The Sega Rally series has its origins in the arcades from the mid-1990s. You visited exotic locations and drove some of the world's most recognizable rally cars, but the emphasis was firmly on high-speed arcade thrills rather than simulation. Sega Rally Online Arcade is based on the most recent arcade version, Sega Rally 3, and drifts into view with all-new online modes and the responsive handling which made the series famous. Online Arcade is not a revolution for the series or its genre, but it does offer a good amount of content for a reasonable price on Xbox Live Arcade.
Whether you're new to Sega Rally or a returning veteran of the arcade games, you should be able to jump behind the wheel and quickly get up to speed. The cars in this game handle intuitively and are very responsive. If you're used to playing racing games on smooth asphalt, then you might find that rallying feels a little loose in the beginning, but on the casual difficulty setting, you should still be able to keep up with the AI cars and learn the game's five circuits. As far as driving goes, all of the cars feel quite similar, but some have slightly better acceleration and top speeds. In fact, the cars are so similar in performance that their characteristics are not even detailed on the select screen. Going fast in Sega Rally is less about the car and more about learning the circuits, corners, jumps, and puddles of water. The deformable terrain from 2007's Sega Rally Revo returns for this XBLA game, though its effect on the way your car handles is less pronounced. The only way to really increase the challenge is to use the manual gears option, but you spend so much time on full throttle that you very rarely have to change down a gear. The most satisfying aspect of the car handling comes from linking together corners by using controlled drifts, especially on the more difficult circuits. You can get a real thrill out of a perfectly timed handbrake turn.
The single-player mode closely follows the pattern of the Sega Rally 3 arcade game. In Championship Battle mode, you take on AI drivers in a sequence of themed stages, including tropical, canyon, alpine, and lakeside. At the beginning of the first stage, you start in 22nd place and your goal is to reach the front by the end of the final stage. The AI cars are tough to beat, thanks to the rubber-banding AI that is typical of arcade racing games. If you struggle, the AI will slow down a little to make sure that you stay competitive. Conversely, the faster you go, the more difficult the game gets as the AI adapts to your performance. This helps to keep the game interesting, especially if you're already familiar with the series. On the other hand, you might find that the rubber-banding AI causes frustration. Fans of arcade racing will appreciate the challenge that is created by this type of AI, but if you're not used to it then you may want to turn on Casual mode, which reduces the rubber-band effect.
In addition to Championship Battle, you can play each stage as a quick race and battle for fastest laps on the global leaderboards in Time Attack mode. These battles continue in Online Arcade's competitive multiplayer. Up to six players can take part in online races, with AI filling empty slots in races if you choose. Sadly, there is no continuity between events as there are no rankings, scores, or driver levels. This means you can't be sure of the other players' ability levels when you're joining a lobby, so it's not always easy to get into a match with a level of competition that suits you. That said, the online races run smoothly, and when you do get into close races, it is a ton of fun. Competing with other players from start to finish is a real challenge. There is a catch-up feature in multiplayer that helps to balance out the competition in some online races, but it doesn't always work perfectly, and if you're at the front, you will probably want it to be turned off. You can also fill in any gaps in the player line-up with computer-controlled cars. In addition to online racing, two players can battle head-to-head in split-screen. It's fun to jump into a quick race on the sofa with a friend, though it is not really compelling enough to keep you playing for more than a few races at a time.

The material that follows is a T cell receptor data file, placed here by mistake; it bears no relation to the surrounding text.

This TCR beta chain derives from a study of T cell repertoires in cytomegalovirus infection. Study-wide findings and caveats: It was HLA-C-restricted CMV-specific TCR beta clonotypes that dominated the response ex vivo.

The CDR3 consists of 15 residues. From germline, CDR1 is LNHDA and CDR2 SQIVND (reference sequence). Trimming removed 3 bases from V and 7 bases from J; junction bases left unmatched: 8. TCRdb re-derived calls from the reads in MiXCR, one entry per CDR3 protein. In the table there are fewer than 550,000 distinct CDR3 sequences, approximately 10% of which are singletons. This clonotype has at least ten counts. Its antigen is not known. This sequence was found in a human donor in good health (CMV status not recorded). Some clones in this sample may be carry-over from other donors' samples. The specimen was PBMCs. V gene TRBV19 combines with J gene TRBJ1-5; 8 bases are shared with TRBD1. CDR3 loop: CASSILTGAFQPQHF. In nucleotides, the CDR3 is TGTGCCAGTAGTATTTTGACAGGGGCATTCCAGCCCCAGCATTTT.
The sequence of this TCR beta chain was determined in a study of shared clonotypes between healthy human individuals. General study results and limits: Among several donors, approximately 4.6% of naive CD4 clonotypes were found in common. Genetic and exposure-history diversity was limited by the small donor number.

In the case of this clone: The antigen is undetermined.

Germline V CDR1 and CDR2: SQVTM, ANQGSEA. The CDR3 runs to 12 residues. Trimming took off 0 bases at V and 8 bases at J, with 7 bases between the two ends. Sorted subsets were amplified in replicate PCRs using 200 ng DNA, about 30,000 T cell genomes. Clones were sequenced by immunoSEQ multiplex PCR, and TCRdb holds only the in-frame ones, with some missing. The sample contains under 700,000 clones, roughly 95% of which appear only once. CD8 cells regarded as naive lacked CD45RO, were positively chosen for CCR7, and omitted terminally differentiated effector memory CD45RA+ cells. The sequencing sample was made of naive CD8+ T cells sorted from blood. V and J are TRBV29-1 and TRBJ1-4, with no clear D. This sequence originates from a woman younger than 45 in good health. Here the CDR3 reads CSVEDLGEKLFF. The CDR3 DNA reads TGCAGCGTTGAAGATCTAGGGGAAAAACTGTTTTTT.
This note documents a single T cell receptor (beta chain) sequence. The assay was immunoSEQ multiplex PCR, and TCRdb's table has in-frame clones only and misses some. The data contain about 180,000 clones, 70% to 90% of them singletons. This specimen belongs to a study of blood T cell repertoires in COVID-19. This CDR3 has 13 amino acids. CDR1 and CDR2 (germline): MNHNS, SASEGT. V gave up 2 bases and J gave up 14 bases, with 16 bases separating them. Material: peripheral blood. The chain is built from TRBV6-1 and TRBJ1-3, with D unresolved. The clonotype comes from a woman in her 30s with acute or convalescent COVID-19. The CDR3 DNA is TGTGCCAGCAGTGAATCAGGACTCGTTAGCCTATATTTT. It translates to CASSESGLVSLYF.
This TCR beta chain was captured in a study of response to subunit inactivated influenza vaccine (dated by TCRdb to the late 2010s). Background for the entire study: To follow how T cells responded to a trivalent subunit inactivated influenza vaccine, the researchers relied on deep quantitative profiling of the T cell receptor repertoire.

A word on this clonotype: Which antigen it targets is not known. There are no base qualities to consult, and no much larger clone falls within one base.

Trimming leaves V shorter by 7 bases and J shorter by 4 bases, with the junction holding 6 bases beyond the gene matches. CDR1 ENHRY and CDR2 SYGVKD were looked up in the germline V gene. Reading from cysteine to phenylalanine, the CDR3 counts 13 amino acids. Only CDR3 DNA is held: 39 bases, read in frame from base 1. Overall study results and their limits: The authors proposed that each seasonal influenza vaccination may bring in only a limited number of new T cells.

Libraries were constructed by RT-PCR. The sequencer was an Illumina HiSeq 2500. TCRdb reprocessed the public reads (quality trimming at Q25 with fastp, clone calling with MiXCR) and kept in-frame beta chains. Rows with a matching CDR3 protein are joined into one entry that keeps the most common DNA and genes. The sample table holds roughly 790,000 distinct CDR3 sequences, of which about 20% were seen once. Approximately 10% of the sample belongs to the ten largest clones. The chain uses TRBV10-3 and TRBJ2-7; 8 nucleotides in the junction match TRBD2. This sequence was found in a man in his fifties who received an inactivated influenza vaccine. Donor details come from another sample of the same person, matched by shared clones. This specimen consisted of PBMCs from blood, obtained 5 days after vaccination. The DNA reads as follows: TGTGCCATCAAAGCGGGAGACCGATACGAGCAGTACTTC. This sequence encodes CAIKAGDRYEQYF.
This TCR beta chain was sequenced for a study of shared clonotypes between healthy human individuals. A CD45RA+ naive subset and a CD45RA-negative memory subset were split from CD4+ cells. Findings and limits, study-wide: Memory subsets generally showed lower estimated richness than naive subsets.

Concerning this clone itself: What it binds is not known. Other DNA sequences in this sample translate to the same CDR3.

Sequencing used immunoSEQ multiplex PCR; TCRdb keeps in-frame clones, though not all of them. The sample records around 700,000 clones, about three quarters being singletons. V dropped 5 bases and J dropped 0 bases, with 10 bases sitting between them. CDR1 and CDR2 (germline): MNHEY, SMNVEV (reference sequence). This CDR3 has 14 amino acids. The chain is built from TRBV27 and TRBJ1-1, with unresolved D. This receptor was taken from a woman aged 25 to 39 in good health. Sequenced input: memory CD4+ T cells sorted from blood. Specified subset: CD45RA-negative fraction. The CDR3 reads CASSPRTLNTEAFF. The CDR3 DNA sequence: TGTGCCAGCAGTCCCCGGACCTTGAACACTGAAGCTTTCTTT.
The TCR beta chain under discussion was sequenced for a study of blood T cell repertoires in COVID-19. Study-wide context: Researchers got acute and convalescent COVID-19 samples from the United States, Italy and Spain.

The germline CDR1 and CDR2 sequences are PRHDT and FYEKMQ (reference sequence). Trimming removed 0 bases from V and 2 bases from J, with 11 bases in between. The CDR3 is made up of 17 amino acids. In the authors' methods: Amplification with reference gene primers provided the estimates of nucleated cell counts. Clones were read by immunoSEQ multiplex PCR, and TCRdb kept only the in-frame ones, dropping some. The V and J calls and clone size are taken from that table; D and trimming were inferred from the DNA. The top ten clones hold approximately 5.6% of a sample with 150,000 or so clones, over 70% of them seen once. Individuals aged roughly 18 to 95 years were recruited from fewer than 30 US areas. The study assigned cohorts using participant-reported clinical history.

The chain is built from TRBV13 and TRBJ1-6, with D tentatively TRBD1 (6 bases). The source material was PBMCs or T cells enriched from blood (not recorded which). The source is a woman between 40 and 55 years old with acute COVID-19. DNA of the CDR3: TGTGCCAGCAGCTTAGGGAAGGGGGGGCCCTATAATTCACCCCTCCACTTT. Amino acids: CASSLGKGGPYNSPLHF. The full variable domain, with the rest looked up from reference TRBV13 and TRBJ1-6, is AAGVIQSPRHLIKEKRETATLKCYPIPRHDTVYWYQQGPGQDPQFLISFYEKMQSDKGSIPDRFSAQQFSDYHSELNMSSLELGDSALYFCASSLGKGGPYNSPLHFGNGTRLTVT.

Online Arcade's graphics are a good match for the arcade handling, with saturated colors and bright sunshine evoking the classic racing games of yesteryear. The graphics engine is based on elements from Sega Rally 3, as well as 2007's Sega Rally for the Xbox 360 and PlayStation 3. As a result, the game offers cars that become dirty, plenty of trackside detail and a solid framerate. The car models aren't particularly detailed, but they are functional enough and convincingly get covered in dirt during races. You can even wash some of the mud, sand, and snow off your car by driving through puddles. There is plenty of trackside detail too, with spectators, dense foliage, and rows of buildings lining the various tracks. The music also suits the tone of the game well with some very cheesy rock songs. The cars don't make a lot of noise, but when you're trying to listen to your codriver's instructions, that's no bad thing.
Sega Rally Online Arcade is simple enough for newcomers to enjoy yet has enough thrills to satisfy fans of arcade racing. Once you've finished the Championship Battle mode, set some records in Time Attack mode, and taken the game online, there are still five cars and two tracks to unlock. The achievements also require some real effort to complete. This is not a game that revolutionizes arcade racing or even the Sega Rally series, but at 800 Microsoft points, it is good value. If you enjoy racing games but want to take a break from the serious world of simulation, or if you are a fan of arcade racing then you will really enjoy Sega Rally Online Arcade.